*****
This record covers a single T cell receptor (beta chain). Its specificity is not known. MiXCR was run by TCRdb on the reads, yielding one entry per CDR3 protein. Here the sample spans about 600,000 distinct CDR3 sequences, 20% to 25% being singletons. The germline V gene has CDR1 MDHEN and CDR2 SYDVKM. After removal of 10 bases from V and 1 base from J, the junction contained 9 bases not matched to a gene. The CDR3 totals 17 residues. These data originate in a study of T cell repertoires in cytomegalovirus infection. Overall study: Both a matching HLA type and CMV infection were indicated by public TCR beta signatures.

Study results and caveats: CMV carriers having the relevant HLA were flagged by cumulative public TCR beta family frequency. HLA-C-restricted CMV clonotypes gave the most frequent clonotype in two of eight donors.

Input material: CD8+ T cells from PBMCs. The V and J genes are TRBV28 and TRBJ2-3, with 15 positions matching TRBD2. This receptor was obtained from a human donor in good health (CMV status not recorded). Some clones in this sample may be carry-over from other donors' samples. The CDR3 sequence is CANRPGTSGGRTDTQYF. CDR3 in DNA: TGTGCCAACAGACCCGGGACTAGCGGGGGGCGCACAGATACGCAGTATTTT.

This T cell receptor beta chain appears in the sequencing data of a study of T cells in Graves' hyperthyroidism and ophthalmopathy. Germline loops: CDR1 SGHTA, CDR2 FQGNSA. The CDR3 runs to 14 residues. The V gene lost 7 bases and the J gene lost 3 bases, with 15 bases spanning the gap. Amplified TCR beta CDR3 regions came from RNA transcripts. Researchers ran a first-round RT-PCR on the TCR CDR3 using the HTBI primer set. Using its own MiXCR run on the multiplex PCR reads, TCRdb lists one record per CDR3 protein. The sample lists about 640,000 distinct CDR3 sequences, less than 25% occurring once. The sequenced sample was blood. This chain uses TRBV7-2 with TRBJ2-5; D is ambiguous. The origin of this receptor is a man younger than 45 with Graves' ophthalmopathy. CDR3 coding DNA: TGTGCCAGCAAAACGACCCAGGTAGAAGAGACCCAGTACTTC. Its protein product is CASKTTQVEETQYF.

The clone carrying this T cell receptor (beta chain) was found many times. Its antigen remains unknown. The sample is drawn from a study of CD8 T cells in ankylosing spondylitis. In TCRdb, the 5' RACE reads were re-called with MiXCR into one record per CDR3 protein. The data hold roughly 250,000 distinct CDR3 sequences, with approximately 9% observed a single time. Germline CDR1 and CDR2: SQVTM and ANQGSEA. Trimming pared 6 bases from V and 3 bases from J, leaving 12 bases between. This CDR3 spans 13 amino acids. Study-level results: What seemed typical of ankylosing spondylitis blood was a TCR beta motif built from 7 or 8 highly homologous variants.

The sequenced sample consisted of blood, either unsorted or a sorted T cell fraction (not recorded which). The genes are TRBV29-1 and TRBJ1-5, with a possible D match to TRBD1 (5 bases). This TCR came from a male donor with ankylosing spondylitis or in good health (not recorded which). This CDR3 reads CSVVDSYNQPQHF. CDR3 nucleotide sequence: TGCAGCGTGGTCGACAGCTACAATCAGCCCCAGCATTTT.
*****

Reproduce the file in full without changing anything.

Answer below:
This record covers a single T cell receptor (beta chain). Its specificity is not known. MiXCR was run by TCRdb on the reads, yielding one entry per CDR3 protein. Here the sample spans about 600,000 distinct CDR3 sequences, 20% to 25% being singletons. The germline V gene has CDR1 MDHEN and CDR2 SYDVKM. After removal of 10 bases from V and 1 base from J, the junction contained 9 bases not matched to a gene. The CDR3 totals 17 residues. These data originate in a study of T cell repertoires in cytomegalovirus infection. Overall study: Both a matching HLA type and CMV infection were indicated by public TCR beta signatures.

Study results and caveats: CMV carriers having the relevant HLA were flagged by cumulative public TCR beta family frequency. HLA-C-restricted CMV clonotypes gave the most frequent clonotype in two of eight donors.

Input material: CD8+ T cells from PBMCs. The V and J genes are TRBV28 and TRBJ2-3, with 15 positions matching TRBD2. This receptor was obtained from a human donor in good health (CMV status not recorded). Some clones in this sample may be carry-over from other donors' samples. The CDR3 sequence is CANRPGTSGGRTDTQYF. CDR3 in DNA: TGTGCCAACAGACCCGGGACTAGCGGGGGGCGCACAGATACGCAGTATTTT.

This T cell receptor beta chain appears in the sequencing data of a study of T cells in Graves' hyperthyroidism and ophthalmopathy. Germline loops: CDR1 SGHTA, CDR2 FQGNSA. The CDR3 runs to 14 residues. The V gene lost 7 bases and the J gene lost 3 bases, with 15 bases spanning the gap. Amplified TCR beta CDR3 regions came from RNA transcripts. Researchers ran a first-round RT-PCR on the TCR CDR3 using the HTBI primer set. Using its own MiXCR run on the multiplex PCR reads, TCRdb lists one record per CDR3 protein. The sample lists about 640,000 distinct CDR3 sequences, less than 25% occurring once. The sequenced sample was blood. This chain uses TRBV7-2 with TRBJ2-5; D is ambiguous. The origin of this receptor is a man younger than 45 with Graves' ophthalmopathy. CDR3 coding DNA: TGTGCCAGCAAAACGACCCAGGTAGAAGAGACCCAGTACTTC. Its protein product is CASKTTQVEETQYF.

The clone carrying this T cell receptor (beta chain) was found many times. Its antigen remains unknown. The sample is drawn from a study of CD8 T cells in ankylosing spondylitis. In TCRdb, the 5' RACE reads were re-called with MiXCR into one record per CDR3 protein. The data hold roughly 250,000 distinct CDR3 sequences, with approximately 9% observed a single time. Germline CDR1 and CDR2: SQVTM and ANQGSEA. Trimming pared 6 bases from V and 3 bases from J, leaving 12 bases between. This CDR3 spans 13 amino acids. Study-level results: What seemed typical of ankylosing spondylitis blood was a TCR beta motif built from 7 or 8 highly homologous variants.

The sequenced sample consisted of blood, either unsorted or a sorted T cell fraction (not recorded which). The genes are TRBV29-1 and TRBJ1-5, with a possible D match to TRBD1 (5 bases). This TCR came from a male donor with ankylosing spondylitis or in good health (not recorded which). This CDR3 reads CSVVDSYNQPQHF. CDR3 nucleotide sequence: TGCAGCGTGGTCGACAGCTACAATCAGCCCCAGCATTTT.